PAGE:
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Palestinian Monetary Authority Eyes Digital Currency Launch

Palestinian Monetary Authority Eyes Digital Currency Launch

The Palestinian Monetary Authority is studying the possible issuance of a digital currency, a move that would allow it to strike at least a symbolic blow for monetary independence from Israel.
Under their 1990s accords with Israel, the Palestinians agreed not to immediately create their own currency, and their economy primarily uses the Israeli shekel, along with the Jordanian dinar and U.S. dollar.

Palestinian banks are currently awash in shekels because of an Israeli law prohibiting large cash transactions, meant to crack down on money laundering. Israel also limits how many shekels Palestinian banks can transfer back into Israel monthly. As a result, they sometimes have to borrow to cover foreign exchange payments to third parties, and are stuck with a glut of Israeli banknotes. That could be one reason a digital currency would be attractive to the Palestinian monetary system.

Two studies on cryptocurrencies are underway and no decision has been made yet, but the hope is to eventually use digital currency “for payment systems in our country and hopefully with Israel and others to use for actual payments,” Palestinian Monetary Authority Governor Feras Milhem said in an interview with Bloomberg.

It might not be feasible, however.

The Palestinian economy is inherently weak, constrained significantly by Israeli limitations on the free flow of goods and people. It relies heavily on donor money, and remittances from Israel, and World Bank estimated in February it probably contracted 11.5% last year, partly because of the Covid-19 pandemic.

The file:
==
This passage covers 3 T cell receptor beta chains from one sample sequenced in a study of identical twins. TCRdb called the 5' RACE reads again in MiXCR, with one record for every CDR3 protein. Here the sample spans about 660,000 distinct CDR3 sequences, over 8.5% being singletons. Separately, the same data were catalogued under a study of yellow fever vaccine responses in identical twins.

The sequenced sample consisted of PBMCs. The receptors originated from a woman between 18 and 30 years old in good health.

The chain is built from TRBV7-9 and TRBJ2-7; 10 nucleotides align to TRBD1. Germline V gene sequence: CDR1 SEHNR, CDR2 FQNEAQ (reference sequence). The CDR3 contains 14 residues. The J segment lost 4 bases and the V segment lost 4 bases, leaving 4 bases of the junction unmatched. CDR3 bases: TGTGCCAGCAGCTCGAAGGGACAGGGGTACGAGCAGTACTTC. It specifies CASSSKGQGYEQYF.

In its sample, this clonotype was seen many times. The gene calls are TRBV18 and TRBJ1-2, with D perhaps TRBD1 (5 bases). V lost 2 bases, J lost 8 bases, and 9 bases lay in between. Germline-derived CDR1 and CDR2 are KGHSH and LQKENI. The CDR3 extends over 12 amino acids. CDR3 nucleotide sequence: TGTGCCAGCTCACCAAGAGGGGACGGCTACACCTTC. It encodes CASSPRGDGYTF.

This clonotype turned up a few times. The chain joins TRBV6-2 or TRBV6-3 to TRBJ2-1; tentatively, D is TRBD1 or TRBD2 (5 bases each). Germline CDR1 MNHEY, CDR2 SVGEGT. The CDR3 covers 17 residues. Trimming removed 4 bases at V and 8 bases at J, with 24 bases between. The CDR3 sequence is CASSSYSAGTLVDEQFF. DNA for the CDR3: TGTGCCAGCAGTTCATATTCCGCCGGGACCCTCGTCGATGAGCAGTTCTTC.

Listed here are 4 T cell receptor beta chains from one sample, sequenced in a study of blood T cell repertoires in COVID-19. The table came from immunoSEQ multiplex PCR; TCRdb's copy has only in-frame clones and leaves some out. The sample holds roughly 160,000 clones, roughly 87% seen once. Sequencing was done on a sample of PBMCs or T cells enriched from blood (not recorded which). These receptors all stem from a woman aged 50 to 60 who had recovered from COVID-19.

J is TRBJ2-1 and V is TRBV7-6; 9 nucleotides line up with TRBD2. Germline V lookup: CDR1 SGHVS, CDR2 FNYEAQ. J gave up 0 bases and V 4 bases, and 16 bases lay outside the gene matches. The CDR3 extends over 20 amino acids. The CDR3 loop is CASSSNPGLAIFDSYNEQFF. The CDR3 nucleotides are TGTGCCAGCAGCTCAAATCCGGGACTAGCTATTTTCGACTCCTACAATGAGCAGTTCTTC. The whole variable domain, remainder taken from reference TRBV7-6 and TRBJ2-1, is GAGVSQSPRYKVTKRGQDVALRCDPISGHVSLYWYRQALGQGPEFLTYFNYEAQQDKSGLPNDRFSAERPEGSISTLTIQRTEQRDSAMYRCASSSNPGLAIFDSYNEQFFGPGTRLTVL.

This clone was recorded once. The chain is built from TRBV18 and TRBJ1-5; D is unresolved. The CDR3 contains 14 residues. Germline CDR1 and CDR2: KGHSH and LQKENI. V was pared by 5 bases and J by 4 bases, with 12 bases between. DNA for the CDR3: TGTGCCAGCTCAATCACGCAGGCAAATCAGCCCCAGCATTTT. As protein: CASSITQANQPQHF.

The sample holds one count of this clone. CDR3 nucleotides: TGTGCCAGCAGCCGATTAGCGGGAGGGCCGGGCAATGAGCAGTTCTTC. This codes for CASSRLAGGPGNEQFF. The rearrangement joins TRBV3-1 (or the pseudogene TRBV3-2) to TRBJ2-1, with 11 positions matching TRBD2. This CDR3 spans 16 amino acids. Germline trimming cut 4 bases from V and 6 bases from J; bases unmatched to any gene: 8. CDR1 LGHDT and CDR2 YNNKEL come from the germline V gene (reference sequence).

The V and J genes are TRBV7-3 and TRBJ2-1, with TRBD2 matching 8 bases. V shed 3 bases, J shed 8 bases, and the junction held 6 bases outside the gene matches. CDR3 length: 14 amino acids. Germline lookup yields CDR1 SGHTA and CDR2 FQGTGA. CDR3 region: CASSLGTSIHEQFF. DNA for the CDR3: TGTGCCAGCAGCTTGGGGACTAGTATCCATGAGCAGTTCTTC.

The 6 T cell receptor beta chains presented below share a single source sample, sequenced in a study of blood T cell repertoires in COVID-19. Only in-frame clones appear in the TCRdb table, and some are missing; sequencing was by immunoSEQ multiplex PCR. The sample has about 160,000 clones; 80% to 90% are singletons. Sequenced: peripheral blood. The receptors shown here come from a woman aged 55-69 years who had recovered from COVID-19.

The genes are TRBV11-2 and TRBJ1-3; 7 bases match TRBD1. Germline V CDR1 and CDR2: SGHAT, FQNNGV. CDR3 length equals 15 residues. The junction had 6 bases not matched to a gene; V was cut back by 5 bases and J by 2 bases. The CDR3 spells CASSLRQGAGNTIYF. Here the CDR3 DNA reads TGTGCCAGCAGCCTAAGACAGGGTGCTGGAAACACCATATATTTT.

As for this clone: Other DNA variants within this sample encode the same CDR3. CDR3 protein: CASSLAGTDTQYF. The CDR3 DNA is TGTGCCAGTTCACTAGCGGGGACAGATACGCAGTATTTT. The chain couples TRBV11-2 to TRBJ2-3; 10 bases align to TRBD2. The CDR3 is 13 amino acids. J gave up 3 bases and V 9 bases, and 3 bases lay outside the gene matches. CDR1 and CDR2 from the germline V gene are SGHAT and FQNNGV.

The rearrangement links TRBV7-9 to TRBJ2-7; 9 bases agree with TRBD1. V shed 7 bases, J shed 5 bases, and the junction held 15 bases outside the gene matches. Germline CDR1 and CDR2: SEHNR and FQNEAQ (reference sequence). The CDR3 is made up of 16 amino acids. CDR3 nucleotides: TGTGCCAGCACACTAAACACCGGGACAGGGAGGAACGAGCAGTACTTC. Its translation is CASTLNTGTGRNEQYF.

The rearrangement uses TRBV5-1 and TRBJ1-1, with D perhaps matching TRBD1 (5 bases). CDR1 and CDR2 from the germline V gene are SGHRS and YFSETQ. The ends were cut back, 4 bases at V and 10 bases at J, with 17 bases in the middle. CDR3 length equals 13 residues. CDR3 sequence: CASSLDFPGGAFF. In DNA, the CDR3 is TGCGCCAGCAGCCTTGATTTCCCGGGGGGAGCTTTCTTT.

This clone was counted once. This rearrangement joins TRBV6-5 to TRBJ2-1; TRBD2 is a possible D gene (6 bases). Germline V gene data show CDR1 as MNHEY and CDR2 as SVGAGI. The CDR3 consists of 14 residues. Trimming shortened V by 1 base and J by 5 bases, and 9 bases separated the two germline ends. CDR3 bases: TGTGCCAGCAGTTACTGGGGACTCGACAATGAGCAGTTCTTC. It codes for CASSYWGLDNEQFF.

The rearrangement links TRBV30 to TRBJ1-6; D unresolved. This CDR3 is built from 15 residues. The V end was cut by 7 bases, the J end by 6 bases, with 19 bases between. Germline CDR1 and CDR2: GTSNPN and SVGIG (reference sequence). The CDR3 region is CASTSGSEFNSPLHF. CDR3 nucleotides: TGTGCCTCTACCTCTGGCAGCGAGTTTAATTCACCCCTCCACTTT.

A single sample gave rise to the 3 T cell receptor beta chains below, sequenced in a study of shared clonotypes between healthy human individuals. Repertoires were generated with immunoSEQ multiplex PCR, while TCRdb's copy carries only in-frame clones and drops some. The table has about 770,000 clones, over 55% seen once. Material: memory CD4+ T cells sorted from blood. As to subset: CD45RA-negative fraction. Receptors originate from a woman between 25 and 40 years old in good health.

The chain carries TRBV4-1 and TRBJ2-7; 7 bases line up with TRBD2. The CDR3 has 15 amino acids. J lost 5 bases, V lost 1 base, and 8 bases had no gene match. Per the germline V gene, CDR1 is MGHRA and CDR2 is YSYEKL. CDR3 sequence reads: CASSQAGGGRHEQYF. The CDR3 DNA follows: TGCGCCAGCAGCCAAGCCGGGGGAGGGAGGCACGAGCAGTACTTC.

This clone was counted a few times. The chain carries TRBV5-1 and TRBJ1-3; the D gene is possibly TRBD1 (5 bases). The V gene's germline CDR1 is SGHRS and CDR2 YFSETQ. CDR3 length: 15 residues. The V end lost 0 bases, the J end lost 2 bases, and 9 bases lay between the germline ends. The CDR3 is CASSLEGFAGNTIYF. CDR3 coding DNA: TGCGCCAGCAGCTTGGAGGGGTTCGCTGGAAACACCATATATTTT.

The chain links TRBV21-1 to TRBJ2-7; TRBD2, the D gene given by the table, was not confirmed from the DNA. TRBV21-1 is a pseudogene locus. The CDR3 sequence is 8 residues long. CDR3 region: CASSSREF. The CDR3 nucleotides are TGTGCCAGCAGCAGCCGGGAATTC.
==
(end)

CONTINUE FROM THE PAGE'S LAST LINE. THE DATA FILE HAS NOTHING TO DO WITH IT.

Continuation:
The refusal by the Palestinian Authority between May and November to receive taxes collected by Israel on its behalf and a 20% drop in aid contributed to a fiscal gap exceeding $1 billion, the highest in years, it said.

Raja Khalidi, director of the Palestine Economic Policy Research Institute, said “the macroeconomic conditions don’t exist to allow a Palestinian currency -- digital or otherwise -- to exist as a means of exchange.”

However, he added, the issuance of some kind of digital money could “send a political signal to show apparent appearance of monetary autonomy from Israel.”

The Palestinians are joining monetary authorities from Sweden to China in examining the potential of national digital currencies as the dwindling use of notes and coins threatens to upend traditional payment methods. The emergence of cryptocurrencies such as Bitcoin has added to pressure on central banks to ensure they have a viable alternative before unregulated payment forms take over.

Barry Topf, former senior adviser to the Bank of Israel governor, agreed that it was very unlikely a Palestinian digital currency would be a real means of exchange. “It’s not going to replace the shekel or the dinar or the dollar. It’s certainly not going to be a store of value or a unit of accounting.”

A credit crunch has left the Palestinian private sector hurting for money, meanwhile, and the European Investment Bank has pledged $425 million in loans that Milhem wants to channel to small- and medium-sized businesses in the West Bank and Gaza Strip. Due to concern money might end up in the hands of Gaza’s ruling Hamas movement, considered a terrorist group by the U.S. and Israel, Milhem said all funds will be distributed by PMA-regulated banks.

“Our banks implement very strict rules,” he said. “They implement ‘know your client’ rules. In this case we are not worried.”
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